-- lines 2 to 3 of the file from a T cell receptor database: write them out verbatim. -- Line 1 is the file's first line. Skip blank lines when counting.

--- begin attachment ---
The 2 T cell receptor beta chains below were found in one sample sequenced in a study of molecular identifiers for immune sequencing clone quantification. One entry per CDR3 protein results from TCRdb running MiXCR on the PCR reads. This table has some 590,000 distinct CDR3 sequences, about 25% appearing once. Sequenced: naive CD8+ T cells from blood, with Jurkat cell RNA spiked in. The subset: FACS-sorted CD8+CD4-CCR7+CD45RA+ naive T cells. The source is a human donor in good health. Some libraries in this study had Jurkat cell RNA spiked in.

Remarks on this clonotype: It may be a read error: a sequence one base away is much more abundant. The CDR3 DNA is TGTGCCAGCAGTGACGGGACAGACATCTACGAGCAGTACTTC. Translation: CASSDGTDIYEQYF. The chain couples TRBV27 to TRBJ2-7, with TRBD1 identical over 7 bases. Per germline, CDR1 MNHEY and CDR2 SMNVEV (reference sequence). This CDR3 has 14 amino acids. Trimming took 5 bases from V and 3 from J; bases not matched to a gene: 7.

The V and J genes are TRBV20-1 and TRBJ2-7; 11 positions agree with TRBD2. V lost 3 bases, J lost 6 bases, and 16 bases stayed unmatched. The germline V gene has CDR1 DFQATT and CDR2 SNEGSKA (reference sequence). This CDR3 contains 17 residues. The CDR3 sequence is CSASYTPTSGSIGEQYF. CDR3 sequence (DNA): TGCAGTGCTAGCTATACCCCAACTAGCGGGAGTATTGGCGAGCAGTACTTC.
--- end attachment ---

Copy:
Remarks on this clonotype: It may be a read error: a sequence one base away is much more abundant. The CDR3 DNA is TGTGCCAGCAGTGACGGGACAGACATCTACGAGCAGTACTTC. Translation: CASSDGTDIYEQYF. The chain couples TRBV27 to TRBJ2-7, with TRBD1 identical over 7 bases. Per germline, CDR1 MNHEY and CDR2 SMNVEV (reference sequence). This CDR3 has 14 amino acids. Trimming took 5 bases from V and 3 from J; bases not matched to a gene: 7.

The V and J genes are TRBV20-1 and TRBJ2-7; 11 positions agree with TRBD2. V lost 3 bases, J lost 6 bases, and 16 bases stayed unmatched. The germline V gene has CDR1 DFQATT and CDR2 SNEGSKA (reference sequence). This CDR3 contains 17 residues. The CDR3 sequence is CSASYTPTSGSIGEQYF. CDR3 sequence (DNA): TGCAGTGCTAGCTATACCCCAACTAGCGGGAGTATTGGCGAGCAGTACTTC.